Local thriller's cast nail the characters
TV3's new local drama The Blue Rose, Mondays, is one of those shows it's tempting to save up on MySky so you can have a decent binge.
It's a crisp, modest little thriller, but so engrossing, you readily forget that the last time Antonia Prebble and Siobahn Marshall were on TV, they were the Westie sisters from hell.
This time, one is a character straight out of Jane Austen, while the other could almost be running an empire on The Sopranos.
Prebble is Jane, a slightly downtrodden but astute legal secretary temping at a toney law firm, who says things like, "But it's confidential!"and Marshall is Linda, a scrappy and unscrupulous courier firm boss, who says things like, "Who's gonna make me?"
Delightfully ill-matched, they intersect when Linda comes barging into the firm demanding her dead friend's Rose's belongings.
Rose is the secretary whom Jane has just replaced, and who drowned off the Auckland wharf in mysterious circumstances. Linda quickly endears herself by biffing the office bitch and Jane by defusing the resultant near-brawl.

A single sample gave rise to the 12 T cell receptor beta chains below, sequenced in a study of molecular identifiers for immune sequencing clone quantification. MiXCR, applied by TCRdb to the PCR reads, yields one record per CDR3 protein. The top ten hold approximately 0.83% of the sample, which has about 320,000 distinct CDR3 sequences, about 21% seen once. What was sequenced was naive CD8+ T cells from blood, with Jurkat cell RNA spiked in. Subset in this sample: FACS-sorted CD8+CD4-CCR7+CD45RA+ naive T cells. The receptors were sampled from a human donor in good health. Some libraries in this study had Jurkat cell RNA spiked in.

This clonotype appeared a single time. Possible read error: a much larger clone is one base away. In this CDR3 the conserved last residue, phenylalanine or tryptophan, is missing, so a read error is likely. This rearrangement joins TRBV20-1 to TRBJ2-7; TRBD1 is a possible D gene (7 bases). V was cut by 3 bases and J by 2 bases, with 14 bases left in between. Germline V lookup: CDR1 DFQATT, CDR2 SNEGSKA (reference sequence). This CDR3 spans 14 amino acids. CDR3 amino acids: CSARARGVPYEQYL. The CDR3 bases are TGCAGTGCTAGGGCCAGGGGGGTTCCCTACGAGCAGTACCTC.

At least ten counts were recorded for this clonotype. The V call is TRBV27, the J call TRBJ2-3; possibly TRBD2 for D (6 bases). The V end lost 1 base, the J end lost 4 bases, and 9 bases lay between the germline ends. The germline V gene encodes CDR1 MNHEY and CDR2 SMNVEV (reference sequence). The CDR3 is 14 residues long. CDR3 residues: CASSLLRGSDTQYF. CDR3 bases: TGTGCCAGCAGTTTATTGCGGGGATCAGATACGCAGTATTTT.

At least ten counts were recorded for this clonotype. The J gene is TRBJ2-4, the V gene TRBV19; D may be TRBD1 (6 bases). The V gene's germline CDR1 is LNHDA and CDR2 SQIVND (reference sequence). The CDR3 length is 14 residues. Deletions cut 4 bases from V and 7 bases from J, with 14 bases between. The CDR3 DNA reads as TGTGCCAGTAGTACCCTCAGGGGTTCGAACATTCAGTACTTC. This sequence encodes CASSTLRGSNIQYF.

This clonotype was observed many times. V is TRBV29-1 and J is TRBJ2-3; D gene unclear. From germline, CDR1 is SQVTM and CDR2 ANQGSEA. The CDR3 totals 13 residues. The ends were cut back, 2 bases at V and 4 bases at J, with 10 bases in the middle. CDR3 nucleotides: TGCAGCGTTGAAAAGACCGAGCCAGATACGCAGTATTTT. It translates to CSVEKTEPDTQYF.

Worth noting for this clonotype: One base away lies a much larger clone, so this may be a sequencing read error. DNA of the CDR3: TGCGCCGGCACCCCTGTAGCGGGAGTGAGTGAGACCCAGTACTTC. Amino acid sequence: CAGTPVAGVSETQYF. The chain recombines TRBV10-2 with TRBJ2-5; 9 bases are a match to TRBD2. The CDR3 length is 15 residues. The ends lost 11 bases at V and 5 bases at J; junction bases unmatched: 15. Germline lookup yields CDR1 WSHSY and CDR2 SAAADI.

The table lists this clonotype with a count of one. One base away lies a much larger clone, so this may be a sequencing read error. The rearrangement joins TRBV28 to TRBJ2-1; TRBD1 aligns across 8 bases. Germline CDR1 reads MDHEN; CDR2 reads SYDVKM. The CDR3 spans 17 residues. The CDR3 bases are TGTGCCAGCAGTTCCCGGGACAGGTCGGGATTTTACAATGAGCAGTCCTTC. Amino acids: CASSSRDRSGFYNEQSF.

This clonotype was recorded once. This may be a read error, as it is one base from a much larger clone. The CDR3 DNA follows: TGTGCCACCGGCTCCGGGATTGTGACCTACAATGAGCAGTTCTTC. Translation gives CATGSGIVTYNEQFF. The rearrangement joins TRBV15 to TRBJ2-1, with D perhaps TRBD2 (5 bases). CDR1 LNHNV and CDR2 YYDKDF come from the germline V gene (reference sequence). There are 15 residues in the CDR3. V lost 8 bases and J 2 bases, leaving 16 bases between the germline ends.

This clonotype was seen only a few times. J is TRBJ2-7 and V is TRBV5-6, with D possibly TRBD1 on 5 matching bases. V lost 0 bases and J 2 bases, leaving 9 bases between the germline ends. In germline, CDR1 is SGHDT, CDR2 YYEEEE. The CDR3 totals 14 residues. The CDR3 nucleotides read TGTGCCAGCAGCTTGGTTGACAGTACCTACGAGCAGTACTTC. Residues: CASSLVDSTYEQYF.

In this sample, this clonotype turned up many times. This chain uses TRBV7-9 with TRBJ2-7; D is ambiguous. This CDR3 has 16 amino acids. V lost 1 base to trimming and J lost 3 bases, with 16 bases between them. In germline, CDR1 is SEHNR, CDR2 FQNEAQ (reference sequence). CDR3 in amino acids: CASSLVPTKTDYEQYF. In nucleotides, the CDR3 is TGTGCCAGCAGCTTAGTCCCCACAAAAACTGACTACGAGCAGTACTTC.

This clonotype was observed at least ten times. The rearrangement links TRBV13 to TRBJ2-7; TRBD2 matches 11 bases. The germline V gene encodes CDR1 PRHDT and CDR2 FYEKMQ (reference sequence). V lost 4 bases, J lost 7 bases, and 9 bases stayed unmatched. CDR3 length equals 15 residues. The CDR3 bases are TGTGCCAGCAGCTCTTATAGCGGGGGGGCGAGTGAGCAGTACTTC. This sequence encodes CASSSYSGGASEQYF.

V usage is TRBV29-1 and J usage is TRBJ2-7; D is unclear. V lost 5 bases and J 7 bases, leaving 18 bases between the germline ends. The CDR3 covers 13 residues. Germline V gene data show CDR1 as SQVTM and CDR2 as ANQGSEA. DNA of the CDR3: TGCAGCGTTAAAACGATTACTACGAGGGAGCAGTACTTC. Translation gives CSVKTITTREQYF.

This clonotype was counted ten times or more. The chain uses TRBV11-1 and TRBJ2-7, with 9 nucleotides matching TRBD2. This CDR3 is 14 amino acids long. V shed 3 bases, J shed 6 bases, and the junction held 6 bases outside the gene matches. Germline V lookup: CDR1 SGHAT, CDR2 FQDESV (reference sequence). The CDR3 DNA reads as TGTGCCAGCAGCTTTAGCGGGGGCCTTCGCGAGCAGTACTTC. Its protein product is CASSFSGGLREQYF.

By degrees, we learned the late Rose was involved in something mysterious and possibly dangerous.
Through a combination of accidentally overhearing things and slyly snooping through files, Jane is coming to believe Rose's death had something to do with a nasty little financial cover-up originating at the law firm.
Egged on by Linda, who makes no bones about intercepting her firm's courier deliveries to sniff out further evidence, Jane is in the middle of her own John Grisham story - only with nice local twists.
Thousands of investors lost in the collapse of Lancaster Finance, but a group who were going to take the directors to court have been secretly paid off.
Crowd-pleasingly, the apparent villain is the failed finance chief, Peterson, played with a perma-sneer by Stelios Yakmis.
It appears he and the firm have cooked this up - but it could equally be a set-up to avenge the poor mum-and-dad investors, coincidentally, including Jane's parents.
Incidental characters also suggest themselves as suspicious: the creepy, officious little bossy-britches from the IT department; the overbearing office manager; Rose's druggie ex-; the mysterious woman client; and even the boozy, irreverent junior lawyer.
The dialogue is crisp and amusing and the pace is brisk. While appealing and attractive, the characters are also commonplace enough to be a welcome change from the ultra-slick folk who inhabit overseas dramas with similar themes, like Damages and The Good Wife.
The Dominion Post